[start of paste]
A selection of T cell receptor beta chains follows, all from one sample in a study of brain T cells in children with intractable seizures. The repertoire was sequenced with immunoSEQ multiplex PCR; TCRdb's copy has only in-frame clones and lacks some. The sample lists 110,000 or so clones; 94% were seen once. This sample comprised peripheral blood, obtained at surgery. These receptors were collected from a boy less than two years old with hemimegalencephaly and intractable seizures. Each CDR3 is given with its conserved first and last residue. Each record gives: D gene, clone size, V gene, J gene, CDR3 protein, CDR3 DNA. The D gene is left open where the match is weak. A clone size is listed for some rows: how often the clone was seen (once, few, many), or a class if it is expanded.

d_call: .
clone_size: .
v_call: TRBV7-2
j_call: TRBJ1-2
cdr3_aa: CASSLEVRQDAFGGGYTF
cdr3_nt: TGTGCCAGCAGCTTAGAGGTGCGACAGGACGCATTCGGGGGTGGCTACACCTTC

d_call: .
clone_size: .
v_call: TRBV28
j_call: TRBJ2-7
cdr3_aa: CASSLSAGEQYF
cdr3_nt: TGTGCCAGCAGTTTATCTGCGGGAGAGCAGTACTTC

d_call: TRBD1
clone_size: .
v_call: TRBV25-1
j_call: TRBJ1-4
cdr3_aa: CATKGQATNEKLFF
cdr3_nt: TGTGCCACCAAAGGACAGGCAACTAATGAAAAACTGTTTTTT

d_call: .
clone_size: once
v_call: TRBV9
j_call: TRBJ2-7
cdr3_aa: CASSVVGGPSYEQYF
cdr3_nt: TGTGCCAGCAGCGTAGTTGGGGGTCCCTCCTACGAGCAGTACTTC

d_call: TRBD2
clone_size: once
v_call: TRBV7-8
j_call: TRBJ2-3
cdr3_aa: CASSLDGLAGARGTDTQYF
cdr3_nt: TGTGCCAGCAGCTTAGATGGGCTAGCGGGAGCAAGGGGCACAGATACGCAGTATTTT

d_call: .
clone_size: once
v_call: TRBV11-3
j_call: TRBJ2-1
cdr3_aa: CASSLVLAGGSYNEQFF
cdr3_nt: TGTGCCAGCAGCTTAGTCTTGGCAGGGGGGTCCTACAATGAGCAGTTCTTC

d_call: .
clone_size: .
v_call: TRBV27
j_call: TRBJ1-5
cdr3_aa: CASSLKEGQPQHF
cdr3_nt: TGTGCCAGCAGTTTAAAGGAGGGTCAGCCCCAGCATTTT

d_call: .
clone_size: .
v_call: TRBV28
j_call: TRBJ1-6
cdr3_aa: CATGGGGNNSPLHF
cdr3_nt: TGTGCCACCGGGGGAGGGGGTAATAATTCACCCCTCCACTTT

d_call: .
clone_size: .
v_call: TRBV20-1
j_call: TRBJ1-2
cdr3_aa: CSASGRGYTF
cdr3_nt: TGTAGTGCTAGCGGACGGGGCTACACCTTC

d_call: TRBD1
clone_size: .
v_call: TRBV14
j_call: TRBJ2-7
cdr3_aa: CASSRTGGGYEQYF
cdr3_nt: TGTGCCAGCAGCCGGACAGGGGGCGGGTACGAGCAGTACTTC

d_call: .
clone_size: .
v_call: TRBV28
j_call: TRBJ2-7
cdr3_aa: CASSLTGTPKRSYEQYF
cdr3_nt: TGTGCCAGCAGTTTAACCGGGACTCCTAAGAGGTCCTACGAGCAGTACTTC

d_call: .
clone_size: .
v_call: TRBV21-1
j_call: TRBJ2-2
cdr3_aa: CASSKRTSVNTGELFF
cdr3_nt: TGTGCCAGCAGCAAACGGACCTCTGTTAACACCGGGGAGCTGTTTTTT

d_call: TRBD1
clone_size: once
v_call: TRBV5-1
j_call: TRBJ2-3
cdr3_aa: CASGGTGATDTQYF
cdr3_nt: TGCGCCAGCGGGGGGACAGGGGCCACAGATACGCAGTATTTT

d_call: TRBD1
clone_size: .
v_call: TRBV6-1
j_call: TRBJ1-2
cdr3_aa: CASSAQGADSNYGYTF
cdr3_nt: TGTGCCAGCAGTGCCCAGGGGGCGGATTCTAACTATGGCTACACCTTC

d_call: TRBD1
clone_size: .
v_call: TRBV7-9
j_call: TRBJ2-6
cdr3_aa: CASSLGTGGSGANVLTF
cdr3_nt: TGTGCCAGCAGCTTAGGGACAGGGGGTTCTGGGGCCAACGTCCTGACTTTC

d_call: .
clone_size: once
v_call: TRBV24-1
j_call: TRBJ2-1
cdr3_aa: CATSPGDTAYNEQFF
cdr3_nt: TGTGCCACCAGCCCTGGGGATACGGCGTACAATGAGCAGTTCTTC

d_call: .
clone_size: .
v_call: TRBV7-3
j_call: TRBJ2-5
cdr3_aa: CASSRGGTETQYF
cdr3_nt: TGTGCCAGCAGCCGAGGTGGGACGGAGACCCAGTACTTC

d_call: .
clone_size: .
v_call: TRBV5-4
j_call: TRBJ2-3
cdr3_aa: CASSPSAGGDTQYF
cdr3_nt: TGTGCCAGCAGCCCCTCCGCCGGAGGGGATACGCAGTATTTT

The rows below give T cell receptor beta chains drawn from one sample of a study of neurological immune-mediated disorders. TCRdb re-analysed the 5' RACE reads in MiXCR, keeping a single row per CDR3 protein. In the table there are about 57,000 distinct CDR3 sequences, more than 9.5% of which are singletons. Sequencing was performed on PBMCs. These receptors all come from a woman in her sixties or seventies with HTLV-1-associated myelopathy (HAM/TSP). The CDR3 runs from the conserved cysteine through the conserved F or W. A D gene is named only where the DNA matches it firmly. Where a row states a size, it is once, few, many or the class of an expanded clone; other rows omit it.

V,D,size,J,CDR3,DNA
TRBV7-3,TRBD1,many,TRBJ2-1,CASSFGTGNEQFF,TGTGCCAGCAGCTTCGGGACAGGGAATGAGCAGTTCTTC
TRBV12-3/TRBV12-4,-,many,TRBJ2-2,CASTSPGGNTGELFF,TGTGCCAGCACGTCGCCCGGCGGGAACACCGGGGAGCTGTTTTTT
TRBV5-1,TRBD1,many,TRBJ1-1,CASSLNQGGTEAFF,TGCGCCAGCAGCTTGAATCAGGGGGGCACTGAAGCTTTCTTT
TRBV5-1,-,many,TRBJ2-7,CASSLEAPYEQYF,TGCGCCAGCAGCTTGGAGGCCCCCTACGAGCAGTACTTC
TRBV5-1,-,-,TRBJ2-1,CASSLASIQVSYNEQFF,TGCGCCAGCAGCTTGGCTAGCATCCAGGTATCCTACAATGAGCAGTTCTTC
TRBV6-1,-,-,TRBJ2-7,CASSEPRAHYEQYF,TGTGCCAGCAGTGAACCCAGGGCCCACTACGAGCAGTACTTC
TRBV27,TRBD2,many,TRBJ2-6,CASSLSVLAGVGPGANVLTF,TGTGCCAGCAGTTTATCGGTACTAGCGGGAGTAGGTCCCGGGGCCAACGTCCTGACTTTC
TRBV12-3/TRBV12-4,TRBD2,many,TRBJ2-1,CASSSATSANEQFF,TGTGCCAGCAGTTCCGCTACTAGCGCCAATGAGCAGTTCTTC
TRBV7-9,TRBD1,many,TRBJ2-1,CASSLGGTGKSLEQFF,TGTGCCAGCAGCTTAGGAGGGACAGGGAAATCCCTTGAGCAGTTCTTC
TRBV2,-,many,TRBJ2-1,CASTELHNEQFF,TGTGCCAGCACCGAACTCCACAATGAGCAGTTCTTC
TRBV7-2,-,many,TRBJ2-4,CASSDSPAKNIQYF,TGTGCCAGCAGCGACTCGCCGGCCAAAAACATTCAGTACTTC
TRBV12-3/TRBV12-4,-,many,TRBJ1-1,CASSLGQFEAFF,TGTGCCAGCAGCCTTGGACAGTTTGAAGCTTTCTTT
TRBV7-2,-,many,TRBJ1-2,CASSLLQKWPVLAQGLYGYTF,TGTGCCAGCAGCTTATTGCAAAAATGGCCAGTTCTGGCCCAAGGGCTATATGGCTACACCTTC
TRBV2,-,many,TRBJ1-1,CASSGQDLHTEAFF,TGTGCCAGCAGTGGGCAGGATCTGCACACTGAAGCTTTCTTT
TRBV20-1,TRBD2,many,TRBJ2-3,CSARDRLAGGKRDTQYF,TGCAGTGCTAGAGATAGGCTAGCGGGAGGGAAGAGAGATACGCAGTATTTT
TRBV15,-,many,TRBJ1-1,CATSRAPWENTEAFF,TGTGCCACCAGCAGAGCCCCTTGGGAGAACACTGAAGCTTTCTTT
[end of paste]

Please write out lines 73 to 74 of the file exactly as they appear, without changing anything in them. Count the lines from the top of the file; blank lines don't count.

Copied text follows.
cdr3_nt: TGTGCCAGCAGCAAACGGACCTCTGTTAACACCGGGGAGCTGTTTTTT

d_call: TRBD1